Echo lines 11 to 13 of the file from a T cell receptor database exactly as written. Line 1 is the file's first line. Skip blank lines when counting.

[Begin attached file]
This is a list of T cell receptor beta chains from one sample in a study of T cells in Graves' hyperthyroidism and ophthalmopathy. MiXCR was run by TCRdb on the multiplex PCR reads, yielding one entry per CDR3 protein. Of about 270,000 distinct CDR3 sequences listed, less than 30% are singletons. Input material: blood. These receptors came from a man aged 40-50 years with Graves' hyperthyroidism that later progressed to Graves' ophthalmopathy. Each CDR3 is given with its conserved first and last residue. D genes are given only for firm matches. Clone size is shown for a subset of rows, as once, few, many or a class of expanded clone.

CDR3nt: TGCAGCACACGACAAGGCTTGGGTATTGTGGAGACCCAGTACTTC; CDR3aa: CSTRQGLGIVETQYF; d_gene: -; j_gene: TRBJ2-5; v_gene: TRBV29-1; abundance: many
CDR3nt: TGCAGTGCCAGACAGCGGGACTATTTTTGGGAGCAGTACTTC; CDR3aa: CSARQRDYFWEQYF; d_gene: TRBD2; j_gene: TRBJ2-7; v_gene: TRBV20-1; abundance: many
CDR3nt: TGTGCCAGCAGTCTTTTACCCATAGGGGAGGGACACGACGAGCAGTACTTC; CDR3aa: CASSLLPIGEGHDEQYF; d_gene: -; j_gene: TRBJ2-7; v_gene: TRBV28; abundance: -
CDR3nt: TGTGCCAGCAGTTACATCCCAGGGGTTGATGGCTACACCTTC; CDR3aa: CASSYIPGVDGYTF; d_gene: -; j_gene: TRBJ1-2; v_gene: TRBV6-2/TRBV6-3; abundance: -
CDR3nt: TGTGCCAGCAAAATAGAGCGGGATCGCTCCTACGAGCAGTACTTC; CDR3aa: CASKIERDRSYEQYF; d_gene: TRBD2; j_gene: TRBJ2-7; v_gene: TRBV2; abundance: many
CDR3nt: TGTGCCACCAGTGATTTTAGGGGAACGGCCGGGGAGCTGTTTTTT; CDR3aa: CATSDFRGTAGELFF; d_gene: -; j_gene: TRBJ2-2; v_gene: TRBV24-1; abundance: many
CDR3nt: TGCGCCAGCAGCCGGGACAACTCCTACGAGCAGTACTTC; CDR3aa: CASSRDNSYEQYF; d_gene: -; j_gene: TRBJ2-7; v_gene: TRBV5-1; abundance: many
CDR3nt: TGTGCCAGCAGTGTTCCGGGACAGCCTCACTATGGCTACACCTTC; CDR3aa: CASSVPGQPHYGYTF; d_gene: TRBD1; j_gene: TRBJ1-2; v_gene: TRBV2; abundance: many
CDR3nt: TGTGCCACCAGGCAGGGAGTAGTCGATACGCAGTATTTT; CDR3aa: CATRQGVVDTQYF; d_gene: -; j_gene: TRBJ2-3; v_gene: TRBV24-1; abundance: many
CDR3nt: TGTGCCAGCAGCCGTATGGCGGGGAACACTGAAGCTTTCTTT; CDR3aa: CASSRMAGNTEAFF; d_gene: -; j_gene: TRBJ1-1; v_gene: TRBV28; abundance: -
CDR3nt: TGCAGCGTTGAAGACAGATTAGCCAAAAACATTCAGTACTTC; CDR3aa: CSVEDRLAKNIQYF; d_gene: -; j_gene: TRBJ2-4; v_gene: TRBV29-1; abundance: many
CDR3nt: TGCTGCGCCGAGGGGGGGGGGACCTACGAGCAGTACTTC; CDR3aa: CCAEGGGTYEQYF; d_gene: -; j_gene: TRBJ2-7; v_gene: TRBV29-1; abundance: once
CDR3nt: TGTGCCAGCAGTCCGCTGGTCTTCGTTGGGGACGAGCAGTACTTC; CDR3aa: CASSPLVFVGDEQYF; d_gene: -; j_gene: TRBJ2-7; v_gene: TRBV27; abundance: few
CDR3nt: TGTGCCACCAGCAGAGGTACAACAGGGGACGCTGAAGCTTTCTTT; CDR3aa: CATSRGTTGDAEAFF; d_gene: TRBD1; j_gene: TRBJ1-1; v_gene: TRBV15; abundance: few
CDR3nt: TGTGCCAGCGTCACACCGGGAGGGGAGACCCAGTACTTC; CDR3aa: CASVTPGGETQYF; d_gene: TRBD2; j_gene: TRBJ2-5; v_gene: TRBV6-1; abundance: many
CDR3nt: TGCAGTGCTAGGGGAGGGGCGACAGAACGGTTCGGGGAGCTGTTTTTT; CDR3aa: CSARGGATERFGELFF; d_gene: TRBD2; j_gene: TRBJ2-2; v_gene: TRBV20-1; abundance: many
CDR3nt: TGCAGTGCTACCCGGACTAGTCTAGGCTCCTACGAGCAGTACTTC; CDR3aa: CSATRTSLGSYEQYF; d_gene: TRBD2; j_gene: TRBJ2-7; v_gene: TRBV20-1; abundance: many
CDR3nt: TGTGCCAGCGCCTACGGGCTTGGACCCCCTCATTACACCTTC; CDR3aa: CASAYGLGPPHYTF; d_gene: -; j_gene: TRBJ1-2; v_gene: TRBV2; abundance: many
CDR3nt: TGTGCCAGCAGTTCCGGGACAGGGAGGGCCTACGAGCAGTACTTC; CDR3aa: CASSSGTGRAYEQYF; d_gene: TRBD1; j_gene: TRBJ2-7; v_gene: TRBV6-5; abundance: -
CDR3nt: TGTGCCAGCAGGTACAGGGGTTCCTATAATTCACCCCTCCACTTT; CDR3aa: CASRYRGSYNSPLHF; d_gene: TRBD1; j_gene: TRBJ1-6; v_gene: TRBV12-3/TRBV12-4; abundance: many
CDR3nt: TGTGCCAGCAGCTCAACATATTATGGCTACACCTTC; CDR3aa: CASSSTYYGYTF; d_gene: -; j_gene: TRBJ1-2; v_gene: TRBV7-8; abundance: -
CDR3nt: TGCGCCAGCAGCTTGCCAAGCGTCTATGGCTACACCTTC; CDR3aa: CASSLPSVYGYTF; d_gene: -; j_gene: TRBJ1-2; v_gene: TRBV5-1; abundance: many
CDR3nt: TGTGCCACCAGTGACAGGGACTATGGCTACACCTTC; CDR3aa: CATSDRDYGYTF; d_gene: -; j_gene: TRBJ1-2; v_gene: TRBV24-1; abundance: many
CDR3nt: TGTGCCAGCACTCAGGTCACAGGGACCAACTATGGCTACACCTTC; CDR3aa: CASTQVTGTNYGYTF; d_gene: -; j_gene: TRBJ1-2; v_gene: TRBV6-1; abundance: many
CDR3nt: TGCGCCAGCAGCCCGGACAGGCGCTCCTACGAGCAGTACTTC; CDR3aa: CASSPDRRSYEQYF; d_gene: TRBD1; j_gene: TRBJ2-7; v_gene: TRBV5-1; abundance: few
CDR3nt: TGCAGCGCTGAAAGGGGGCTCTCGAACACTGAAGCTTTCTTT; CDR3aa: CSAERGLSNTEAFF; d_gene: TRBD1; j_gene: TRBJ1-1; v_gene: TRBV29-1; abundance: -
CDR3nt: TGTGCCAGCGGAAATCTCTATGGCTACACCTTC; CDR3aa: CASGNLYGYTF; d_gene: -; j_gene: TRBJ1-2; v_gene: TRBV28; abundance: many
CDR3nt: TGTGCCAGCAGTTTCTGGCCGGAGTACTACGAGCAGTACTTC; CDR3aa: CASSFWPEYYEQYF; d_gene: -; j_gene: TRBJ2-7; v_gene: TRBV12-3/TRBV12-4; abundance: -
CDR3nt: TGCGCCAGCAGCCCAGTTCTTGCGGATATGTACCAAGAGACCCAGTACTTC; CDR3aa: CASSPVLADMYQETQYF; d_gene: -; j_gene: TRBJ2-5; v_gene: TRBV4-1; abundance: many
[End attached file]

CDR3nt: TGTGCCAGCAGCCGTATGGCGGGGAACACTGAAGCTTTCTTT; CDR3aa: CASSRMAGNTEAFF; d_gene: -; j_gene: TRBJ1-1; v_gene: TRBV28; abundance: -
CDR3nt: TGCAGCGTTGAAGACAGATTAGCCAAAAACATTCAGTACTTC; CDR3aa: CSVEDRLAKNIQYF; d_gene: -; j_gene: TRBJ2-4; v_gene: TRBV29-1; abundance: many
CDR3nt: TGCTGCGCCGAGGGGGGGGGGACCTACGAGCAGTACTTC; CDR3aa: CCAEGGGTYEQYF; d_gene: -; j_gene: TRBJ2-7; v_gene: TRBV29-1; abundance: once